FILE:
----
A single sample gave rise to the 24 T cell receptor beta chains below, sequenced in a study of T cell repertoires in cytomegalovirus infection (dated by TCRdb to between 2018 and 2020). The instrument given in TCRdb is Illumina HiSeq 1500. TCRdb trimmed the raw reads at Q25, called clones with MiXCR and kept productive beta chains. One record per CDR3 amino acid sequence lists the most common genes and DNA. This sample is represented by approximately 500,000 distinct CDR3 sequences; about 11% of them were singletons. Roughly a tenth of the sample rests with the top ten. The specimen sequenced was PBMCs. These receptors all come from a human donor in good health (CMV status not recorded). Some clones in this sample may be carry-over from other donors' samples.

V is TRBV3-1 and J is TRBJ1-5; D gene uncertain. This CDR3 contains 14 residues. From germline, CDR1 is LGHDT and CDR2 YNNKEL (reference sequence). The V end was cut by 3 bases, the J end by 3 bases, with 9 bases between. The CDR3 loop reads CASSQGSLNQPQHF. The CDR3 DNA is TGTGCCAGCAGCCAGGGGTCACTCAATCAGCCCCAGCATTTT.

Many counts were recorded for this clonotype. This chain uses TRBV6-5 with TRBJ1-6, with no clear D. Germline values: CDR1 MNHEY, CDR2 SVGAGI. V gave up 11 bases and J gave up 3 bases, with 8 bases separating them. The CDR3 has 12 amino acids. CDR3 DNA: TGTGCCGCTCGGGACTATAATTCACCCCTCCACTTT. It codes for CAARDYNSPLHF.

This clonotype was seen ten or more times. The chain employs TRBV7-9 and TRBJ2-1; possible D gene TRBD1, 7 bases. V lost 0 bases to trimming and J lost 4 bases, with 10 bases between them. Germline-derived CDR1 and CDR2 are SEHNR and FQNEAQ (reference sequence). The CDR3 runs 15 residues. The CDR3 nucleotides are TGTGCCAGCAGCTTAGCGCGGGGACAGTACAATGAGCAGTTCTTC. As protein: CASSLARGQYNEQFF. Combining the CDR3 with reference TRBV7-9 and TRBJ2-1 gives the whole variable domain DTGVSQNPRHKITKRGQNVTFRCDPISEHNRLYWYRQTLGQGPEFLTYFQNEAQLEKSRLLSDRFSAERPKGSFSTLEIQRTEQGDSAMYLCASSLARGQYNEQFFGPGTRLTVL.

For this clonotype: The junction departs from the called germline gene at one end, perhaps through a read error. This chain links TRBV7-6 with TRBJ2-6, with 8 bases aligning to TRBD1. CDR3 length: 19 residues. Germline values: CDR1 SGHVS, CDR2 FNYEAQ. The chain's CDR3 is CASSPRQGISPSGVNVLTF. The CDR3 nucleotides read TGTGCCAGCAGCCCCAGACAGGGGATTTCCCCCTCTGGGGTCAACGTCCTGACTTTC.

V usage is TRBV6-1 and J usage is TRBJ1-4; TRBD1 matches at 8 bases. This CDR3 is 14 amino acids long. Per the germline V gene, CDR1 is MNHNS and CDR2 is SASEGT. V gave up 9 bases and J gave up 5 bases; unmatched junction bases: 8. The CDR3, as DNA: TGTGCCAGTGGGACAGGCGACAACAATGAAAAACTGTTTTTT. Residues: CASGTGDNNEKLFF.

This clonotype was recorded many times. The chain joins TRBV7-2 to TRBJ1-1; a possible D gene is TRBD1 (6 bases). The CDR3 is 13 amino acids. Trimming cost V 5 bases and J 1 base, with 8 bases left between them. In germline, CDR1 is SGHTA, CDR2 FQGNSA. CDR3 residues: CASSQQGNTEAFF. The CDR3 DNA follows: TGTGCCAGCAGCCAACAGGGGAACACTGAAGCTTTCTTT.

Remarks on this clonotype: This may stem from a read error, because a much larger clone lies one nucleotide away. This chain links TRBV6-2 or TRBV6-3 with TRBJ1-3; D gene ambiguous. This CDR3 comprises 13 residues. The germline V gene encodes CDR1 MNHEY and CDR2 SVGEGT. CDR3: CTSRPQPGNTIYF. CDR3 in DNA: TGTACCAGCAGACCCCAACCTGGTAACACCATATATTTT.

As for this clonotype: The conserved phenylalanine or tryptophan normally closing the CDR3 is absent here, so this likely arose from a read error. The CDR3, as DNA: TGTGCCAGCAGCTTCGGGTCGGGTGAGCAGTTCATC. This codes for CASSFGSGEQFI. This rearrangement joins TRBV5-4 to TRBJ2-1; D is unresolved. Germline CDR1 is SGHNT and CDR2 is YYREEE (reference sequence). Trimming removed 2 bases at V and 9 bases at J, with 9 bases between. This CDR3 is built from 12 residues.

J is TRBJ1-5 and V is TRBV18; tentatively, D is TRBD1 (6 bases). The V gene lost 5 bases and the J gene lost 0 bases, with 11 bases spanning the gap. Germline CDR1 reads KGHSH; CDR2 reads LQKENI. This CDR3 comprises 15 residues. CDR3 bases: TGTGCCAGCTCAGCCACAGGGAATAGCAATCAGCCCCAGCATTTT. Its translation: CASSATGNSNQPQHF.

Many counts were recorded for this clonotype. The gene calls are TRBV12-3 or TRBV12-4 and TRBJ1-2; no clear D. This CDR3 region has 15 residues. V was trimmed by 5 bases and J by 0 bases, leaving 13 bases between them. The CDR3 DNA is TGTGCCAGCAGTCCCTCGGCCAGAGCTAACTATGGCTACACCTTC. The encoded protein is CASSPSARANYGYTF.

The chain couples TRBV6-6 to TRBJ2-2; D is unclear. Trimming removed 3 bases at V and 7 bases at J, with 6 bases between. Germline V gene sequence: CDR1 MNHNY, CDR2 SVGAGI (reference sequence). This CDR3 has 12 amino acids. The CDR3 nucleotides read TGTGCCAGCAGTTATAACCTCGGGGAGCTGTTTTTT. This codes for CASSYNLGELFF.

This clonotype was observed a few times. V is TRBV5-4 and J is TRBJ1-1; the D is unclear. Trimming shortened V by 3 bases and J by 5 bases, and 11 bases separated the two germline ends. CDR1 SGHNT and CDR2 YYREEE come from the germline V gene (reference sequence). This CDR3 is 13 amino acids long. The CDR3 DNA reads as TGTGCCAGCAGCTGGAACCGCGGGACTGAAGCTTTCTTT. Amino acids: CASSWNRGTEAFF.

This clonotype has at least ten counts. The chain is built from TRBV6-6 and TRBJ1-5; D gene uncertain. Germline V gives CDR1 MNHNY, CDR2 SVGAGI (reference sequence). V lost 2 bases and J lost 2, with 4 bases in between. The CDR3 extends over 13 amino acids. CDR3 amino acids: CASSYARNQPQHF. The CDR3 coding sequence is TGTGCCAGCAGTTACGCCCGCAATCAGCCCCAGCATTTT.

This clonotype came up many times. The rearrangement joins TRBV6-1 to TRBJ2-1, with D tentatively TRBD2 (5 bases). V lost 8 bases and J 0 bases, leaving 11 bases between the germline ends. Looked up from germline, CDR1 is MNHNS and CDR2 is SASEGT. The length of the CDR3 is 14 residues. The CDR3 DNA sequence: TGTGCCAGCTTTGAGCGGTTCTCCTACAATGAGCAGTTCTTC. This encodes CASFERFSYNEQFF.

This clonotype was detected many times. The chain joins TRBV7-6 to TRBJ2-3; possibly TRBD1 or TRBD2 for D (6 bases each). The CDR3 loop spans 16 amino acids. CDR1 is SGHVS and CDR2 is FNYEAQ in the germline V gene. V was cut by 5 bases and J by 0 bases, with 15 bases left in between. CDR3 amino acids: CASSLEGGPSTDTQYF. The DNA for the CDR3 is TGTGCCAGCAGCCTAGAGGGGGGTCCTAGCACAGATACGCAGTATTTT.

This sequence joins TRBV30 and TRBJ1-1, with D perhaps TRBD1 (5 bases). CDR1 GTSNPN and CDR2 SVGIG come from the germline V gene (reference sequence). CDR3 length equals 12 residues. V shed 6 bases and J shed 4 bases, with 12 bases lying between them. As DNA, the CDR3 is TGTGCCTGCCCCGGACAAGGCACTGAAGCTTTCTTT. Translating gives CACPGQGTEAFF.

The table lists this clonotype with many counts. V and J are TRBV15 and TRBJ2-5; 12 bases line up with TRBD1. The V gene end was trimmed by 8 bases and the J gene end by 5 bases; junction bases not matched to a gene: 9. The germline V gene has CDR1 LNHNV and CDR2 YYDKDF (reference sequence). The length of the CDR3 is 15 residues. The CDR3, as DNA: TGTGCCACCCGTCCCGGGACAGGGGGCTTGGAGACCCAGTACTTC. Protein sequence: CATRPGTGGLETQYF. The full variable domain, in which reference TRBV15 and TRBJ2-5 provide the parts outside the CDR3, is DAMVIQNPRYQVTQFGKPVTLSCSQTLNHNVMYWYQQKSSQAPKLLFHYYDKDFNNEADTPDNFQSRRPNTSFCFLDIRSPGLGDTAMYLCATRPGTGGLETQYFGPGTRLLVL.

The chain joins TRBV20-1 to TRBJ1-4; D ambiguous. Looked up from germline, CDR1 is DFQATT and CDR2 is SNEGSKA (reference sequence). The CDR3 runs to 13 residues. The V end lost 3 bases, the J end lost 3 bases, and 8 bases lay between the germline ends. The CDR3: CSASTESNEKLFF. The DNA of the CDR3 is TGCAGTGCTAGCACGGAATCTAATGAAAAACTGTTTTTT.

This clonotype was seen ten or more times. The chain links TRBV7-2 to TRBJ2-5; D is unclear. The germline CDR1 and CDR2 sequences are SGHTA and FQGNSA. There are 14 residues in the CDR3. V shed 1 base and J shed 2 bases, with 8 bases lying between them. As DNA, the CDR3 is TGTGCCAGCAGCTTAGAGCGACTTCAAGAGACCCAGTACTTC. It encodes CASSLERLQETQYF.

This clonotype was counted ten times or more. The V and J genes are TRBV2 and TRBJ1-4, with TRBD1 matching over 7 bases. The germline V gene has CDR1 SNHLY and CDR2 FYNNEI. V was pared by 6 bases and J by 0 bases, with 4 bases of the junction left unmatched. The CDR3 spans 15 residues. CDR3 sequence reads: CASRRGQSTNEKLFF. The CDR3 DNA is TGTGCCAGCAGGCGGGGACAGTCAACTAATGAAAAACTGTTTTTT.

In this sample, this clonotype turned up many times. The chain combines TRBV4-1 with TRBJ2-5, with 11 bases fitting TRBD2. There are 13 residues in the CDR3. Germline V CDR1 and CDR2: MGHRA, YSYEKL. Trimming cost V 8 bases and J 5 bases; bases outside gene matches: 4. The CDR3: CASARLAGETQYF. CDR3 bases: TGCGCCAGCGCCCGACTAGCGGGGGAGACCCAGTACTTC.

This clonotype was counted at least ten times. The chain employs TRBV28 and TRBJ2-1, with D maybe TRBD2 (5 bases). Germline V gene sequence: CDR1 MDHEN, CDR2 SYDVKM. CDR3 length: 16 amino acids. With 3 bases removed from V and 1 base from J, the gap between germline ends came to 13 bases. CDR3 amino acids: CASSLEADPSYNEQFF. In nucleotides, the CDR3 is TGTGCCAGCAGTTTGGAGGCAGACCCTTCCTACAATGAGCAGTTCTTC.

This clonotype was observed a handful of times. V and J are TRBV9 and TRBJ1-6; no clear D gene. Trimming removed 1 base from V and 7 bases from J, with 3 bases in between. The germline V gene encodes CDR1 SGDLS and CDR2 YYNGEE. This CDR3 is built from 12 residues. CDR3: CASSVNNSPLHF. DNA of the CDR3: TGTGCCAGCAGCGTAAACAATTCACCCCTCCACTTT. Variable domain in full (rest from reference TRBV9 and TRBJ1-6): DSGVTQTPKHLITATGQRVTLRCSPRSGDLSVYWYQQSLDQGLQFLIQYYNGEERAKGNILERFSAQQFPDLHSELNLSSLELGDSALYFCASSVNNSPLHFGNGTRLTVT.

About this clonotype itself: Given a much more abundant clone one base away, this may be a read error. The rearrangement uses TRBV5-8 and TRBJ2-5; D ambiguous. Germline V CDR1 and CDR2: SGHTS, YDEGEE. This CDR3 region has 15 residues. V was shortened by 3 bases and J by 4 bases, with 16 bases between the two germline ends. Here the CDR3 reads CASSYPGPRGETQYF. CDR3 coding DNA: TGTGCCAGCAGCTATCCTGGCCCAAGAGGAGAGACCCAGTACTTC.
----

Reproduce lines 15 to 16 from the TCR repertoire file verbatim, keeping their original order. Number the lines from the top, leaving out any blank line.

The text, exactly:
This clonotype came up many times. The rearrangement joins TRBV6-1 to TRBJ2-1, with D tentatively TRBD2 (5 bases). V lost 8 bases and J 0 bases, leaving 11 bases between the germline ends. Looked up from germline, CDR1 is MNHNS and CDR2 is SASEGT. The length of the CDR3 is 14 residues. The CDR3 DNA sequence: TGTGCCAGCTTTGAGCGGTTCTCCTACAATGAGCAGTTCTTC. This encodes CASFERFSYNEQFF.

This clonotype was detected many times. The chain joins TRBV7-6 to TRBJ2-3; possibly TRBD1 or TRBD2 for D (6 bases each). The CDR3 loop spans 16 amino acids. CDR1 is SGHVS and CDR2 is FNYEAQ in the germline V gene. V was cut by 5 bases and J by 0 bases, with 15 bases left in between. CDR3 amino acids: CASSLEGGPSTDTQYF. The DNA for the CDR3 is TGTGCCAGCAGCCTAGAGGGGGGTCCTAGCACAGATACGCAGTATTTT.